# Boundary Conditions involving exponential functions of nodal unknowns

I am fairly new to Computational Engineering and I have mainly been exposed to using the Finite Difference Method to produce Linear Systems and solve them using Iterative Methods.

I am trying to solve a problem from the field of Electrochemistry, involving the Laplace equation and boundary conditions that link the unknown potential to the current density resulting from the electrochemical reactions at the boundaries (electrodes) , i.e. $$-\sigma \frac{\partial \phi}{\partial y} = \alpha e^{\beta\phi}$$ from which I derive that $$\phi_{i,j-1} = \phi_{i,j+1} - \frac{2\,Δy\,\alpha}{\sigma}e^{\beta\phi_{i,j}}$$ which provides the value of the potential at a fictitious node below the bottom boundary of a unit square computational domain.

The equation that I have arrived to using central differences on a 5-point stencil is the following: $$\frac{1}{Δx^2}\phi_{i-1,j} -2 \bigg(\frac{1}{Δx^2} + \frac{1}{Δy^2}\bigg)\phi_{i,j} - \frac{2\, \alpha}{Δy\, \sigma}e^{\beta \phi_{i,j}} + \frac{2}{Δy^2}\phi_{i,j+1} + \frac{1}{Δx^2}\phi_{i+1,j} = 0$$ but I am clueless on how to handle it, as this appears to lead to neither a linear system nor to a nonlinear system that I can solve using Newton's method.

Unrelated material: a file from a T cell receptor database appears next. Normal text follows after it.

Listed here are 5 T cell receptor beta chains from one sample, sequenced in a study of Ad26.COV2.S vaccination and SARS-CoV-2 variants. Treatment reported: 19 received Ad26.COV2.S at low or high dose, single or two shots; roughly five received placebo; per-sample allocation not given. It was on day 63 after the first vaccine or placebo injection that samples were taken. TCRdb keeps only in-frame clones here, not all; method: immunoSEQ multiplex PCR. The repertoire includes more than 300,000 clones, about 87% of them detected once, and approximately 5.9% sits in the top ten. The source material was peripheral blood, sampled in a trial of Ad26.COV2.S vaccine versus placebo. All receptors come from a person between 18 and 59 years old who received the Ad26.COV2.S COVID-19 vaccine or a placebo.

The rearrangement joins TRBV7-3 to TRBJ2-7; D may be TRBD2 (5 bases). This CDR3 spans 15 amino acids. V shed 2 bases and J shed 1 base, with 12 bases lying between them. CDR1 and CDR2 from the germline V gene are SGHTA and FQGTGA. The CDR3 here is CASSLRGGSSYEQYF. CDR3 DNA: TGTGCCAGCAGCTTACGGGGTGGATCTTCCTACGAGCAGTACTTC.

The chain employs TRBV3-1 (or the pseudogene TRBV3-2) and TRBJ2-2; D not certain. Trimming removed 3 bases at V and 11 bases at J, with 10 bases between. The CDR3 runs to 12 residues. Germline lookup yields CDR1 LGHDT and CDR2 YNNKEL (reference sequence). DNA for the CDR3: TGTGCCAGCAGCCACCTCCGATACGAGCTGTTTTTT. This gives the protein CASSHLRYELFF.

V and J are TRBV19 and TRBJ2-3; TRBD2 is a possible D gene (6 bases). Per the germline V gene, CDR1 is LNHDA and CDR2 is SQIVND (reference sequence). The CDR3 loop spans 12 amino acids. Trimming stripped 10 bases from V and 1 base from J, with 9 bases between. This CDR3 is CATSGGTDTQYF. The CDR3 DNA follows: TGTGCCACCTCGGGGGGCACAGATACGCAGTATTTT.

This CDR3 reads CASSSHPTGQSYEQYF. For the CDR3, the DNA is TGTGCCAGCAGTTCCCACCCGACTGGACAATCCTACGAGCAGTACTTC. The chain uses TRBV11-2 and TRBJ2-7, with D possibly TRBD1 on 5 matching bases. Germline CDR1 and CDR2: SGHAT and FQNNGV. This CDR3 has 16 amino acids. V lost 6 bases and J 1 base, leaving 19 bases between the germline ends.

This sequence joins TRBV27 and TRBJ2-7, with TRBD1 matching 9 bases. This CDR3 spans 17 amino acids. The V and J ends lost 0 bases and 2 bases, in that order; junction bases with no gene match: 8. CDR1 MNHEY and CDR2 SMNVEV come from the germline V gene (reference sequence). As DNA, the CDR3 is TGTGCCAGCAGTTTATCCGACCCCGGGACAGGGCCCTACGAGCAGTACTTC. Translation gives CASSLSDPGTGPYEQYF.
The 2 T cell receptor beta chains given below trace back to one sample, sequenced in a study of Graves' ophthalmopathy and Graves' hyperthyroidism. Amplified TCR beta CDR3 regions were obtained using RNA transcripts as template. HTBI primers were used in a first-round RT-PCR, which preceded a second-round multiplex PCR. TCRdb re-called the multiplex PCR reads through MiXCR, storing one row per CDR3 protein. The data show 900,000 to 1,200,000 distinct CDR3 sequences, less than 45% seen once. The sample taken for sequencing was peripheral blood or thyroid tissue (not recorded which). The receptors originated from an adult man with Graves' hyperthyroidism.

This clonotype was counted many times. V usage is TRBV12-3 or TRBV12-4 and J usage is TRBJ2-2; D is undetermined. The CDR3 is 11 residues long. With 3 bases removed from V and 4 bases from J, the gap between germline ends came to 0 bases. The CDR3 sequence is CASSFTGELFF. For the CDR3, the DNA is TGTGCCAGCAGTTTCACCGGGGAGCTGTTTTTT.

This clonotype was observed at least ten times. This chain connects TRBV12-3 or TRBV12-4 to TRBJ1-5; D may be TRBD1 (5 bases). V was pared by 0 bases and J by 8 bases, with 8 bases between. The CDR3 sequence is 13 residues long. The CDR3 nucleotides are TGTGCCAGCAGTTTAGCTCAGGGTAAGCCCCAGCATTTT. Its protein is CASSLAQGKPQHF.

Any suggestions from someone who has a wide perspective of the available options?

• At a quick glance, seems like something that could be handled by Newton's method if you had a good enough guess. Why do you doubt you can use that here? – spektr Mar 4 at 14:49
• I thought that Newton's method applies to nonlinear system where the values of the coefficient matrix are functions of the nodal unknowns, but this does not seem to be true here; the exponential term is not a coefficient for any nodal value. Now I'm thinking that maybe the answer is simple, and I can just move the exponential term to the right hand side and refresh its value based on the new solution after every iteration. – Gouyoku Mar 5 at 7:02
• You can use Newton’s method to handle any nonlinear systems of equations that are sufficiently smooth, which yours are. There should be no issue using it here. – spektr Mar 5 at 13:37